Tuesday, March 8, 2011

you write the title of the book. At least that’s how I start a new manuscript. But the real preparation takes place in two stages, research and prep time. Once I am through those two stages, generally lasting a week or two each, then I begin my daily word count goal.

So what is prep time?

Just as you prepare or prep products for a meal, it means taking time to prep ideas, plot twists, character arc, and other elements. I use this time, along with research time, to nail the setting and time period and discover the backstory of my characters. During this process I inevitably write my proposal chapters and synopsis.

Many seat-of-the-pants writers pride themselves on winging their way through the entire manuscript. Before contracting the first cozy that led to publication, in which I had to submit a synopsis as part of a proposal, I used to be one of them. You see, the real value of prep time, of knowing your characters and their story arc before you begin writing IS the synopsis. The Dreaded Synopsis, some might call it.

The synopsis cured me of seat-of-the-pants writing, not because it was easy to write, but because it showed me the value of mapping out the general direction of the story. This eliminated my deleting-rewriting-deleting-rewriting clumsiness that never got me much further than the second or third chapter, when what I really needed was to finish the manuscript. As most of you know, it is essential to write an entire manuscript if you want to get published, and knowing where your story is headed, via Synopsis, is a critical piece of that puzzle. (We'll review writing the Synopsis at a later date.)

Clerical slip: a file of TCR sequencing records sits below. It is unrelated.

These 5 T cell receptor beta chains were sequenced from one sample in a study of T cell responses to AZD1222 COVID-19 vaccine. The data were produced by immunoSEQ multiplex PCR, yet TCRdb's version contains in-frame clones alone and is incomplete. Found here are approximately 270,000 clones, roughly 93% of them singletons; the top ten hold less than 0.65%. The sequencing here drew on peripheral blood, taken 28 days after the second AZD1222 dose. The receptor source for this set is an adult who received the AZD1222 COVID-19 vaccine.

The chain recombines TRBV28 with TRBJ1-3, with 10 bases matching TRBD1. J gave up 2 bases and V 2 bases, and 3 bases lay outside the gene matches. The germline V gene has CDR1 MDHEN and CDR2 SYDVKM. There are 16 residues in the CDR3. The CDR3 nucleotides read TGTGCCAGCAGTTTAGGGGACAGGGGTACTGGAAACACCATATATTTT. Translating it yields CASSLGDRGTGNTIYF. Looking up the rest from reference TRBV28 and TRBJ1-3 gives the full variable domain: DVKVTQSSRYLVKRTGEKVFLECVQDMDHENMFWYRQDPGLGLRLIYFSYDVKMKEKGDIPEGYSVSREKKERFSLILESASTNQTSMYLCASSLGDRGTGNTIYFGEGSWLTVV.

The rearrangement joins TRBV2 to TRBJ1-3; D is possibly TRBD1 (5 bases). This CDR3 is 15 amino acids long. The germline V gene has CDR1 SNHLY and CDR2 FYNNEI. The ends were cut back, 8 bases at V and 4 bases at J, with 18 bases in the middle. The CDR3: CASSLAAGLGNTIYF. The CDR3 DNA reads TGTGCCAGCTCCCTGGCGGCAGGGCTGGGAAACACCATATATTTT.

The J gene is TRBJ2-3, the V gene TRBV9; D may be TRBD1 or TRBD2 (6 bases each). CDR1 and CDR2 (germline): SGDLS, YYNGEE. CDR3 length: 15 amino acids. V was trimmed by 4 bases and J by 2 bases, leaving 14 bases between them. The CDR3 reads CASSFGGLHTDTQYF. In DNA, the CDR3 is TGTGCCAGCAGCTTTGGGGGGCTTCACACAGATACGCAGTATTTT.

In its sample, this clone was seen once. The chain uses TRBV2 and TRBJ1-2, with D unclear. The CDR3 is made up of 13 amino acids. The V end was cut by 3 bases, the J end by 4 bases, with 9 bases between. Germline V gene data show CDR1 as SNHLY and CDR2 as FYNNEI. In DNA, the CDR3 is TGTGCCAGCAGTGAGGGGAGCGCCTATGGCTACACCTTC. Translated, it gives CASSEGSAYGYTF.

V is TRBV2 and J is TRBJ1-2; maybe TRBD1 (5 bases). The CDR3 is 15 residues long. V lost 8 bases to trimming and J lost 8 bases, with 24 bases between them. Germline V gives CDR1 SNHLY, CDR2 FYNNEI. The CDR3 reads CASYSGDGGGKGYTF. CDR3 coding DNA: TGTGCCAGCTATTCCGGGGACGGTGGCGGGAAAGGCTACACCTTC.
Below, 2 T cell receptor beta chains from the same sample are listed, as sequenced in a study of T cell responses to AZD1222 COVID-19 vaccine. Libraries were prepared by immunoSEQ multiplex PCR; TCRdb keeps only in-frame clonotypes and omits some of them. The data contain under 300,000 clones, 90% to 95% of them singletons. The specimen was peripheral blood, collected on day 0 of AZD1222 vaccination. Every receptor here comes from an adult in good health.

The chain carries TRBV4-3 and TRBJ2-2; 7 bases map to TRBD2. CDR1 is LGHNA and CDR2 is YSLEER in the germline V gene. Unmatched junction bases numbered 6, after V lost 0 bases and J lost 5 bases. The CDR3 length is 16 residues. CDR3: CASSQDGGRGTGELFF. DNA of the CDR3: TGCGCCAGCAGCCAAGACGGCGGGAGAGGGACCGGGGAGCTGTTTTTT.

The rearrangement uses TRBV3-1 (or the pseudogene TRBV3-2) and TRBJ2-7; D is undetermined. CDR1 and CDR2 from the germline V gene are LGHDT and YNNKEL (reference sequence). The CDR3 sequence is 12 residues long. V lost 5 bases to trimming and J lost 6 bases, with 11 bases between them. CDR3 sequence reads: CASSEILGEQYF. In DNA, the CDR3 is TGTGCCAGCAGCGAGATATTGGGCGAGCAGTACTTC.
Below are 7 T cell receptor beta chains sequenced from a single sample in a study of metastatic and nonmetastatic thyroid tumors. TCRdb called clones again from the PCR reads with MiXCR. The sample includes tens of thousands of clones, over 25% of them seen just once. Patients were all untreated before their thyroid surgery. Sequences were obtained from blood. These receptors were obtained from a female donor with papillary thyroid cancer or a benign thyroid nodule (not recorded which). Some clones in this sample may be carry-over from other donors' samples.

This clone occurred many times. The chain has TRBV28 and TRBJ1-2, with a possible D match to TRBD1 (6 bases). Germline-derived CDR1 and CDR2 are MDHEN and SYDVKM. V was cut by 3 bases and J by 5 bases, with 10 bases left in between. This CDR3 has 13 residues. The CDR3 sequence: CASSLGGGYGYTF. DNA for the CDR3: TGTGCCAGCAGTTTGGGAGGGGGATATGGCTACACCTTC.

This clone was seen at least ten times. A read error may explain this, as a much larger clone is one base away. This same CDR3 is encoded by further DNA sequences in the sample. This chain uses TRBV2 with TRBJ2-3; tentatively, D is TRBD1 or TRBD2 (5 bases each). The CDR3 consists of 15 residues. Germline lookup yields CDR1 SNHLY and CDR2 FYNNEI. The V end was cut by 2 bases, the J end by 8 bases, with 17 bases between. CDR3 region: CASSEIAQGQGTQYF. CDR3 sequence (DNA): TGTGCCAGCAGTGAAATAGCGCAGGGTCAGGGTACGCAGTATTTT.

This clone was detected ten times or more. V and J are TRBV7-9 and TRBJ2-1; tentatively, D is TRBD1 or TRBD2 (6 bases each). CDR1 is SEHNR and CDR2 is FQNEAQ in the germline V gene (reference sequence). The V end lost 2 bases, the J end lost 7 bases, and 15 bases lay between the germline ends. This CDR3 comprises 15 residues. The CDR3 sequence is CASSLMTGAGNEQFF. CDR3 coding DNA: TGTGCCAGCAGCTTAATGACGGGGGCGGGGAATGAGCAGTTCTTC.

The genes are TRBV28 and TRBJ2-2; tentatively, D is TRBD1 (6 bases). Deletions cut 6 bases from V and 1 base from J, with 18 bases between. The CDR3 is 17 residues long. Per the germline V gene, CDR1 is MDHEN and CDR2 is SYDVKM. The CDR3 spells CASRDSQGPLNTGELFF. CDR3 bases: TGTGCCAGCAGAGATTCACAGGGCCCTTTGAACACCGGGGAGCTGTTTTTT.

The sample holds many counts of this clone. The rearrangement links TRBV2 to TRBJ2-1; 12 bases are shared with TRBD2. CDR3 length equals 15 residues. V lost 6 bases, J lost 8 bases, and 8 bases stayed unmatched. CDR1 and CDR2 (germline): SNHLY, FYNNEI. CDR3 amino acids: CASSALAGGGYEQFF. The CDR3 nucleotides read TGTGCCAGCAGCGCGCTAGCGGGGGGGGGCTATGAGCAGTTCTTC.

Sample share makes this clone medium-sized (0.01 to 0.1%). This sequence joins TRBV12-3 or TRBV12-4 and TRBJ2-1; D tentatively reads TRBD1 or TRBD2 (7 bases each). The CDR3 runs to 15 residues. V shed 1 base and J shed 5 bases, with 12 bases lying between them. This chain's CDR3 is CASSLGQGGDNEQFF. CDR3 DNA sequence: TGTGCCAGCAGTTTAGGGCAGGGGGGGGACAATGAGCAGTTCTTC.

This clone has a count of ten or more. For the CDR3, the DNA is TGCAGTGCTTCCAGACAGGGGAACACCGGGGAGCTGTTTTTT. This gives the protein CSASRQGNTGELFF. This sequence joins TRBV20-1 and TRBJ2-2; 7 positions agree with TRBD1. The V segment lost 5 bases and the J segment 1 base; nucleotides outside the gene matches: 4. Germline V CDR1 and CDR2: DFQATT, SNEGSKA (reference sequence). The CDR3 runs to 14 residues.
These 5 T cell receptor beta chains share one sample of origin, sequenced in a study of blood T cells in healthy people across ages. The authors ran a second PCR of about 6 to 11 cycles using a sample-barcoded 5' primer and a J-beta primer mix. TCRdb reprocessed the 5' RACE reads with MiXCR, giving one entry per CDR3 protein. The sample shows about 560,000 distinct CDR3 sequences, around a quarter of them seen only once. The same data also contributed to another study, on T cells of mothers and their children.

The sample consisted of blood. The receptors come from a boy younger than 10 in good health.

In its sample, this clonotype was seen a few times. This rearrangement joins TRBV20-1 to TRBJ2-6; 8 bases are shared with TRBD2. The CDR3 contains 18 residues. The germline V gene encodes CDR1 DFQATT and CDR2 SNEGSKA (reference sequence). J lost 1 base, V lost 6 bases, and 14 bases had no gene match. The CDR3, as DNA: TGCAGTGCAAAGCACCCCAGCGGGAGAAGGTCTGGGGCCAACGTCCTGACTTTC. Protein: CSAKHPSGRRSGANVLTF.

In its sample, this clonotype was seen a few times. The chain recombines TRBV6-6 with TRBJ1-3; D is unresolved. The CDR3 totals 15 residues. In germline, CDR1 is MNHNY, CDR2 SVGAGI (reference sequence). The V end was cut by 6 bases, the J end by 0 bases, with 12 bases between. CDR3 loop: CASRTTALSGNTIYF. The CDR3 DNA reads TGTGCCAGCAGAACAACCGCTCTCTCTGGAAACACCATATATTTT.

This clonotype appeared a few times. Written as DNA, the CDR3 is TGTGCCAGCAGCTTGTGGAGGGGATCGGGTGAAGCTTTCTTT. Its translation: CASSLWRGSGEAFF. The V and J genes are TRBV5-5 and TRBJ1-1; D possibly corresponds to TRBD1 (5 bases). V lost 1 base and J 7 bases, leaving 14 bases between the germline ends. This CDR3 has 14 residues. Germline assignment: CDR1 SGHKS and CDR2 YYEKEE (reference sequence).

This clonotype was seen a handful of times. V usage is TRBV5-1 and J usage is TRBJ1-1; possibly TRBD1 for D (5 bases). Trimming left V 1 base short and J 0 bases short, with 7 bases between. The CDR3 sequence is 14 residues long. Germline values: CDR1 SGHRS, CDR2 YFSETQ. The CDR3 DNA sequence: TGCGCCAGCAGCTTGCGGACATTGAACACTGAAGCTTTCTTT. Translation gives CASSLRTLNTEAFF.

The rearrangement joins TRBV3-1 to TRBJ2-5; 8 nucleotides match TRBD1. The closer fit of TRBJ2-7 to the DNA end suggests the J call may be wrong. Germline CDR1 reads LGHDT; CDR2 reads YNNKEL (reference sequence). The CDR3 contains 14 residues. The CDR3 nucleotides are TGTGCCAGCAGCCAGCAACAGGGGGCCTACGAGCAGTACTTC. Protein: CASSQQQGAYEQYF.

Research is self-explanatory. I use this time to settle on a time-period that is interesting and unique, gather my resources to support details, and read/highlight those elements for quick reference when I’m writing and need to double-check facts. Sometimes the setting becomes a catalyst for the characters’ epiphany, as in Promise of Tomorrow. In this book the Johnstown flood created a crucial moment for the hero, a time when he came face to face with his weakness. If you can manage to use the setting as a means to bring resolution to your story, I highly recommend doing so.

Beginning a story can produce some difficult obstacles, but one benefit of prep and research time is that the hurdles are already jumped when it comes time to do the actual writing. This always equates to an easier flow of words on a daily basis and helps me meet daily word count goals. Very important when you're on a deadline or have multiple books going at once.

What methods do you use when beginning a manuscript? Do you struggle, or do you have a tried-and-true method every time (in which case you *must* clue us in!).


  1. Very helpful, Sandra. I've usually had a story idea and character profiles before beginning. So far I haven't been able to manage a good synopsis either before or after the story was completed. Before would probably be easier, however, what if you sent out a synopsis and three chapters and then the story evolved into something different?

  2. It's really not something to fret about. Most publishers will not contract on a proposal--they'll want the whole manuscript before making a decision. Which means you'll have time between writing the proposal (with synopsis) and submitting it and getting the request for a full. That means a window of time in which you can tweak away at the synopsis based on the new twists or turns your characters have taken.

    If you're new twists and turns are a result of feedback from others, then I can about guarantee that they will make the story stronger.


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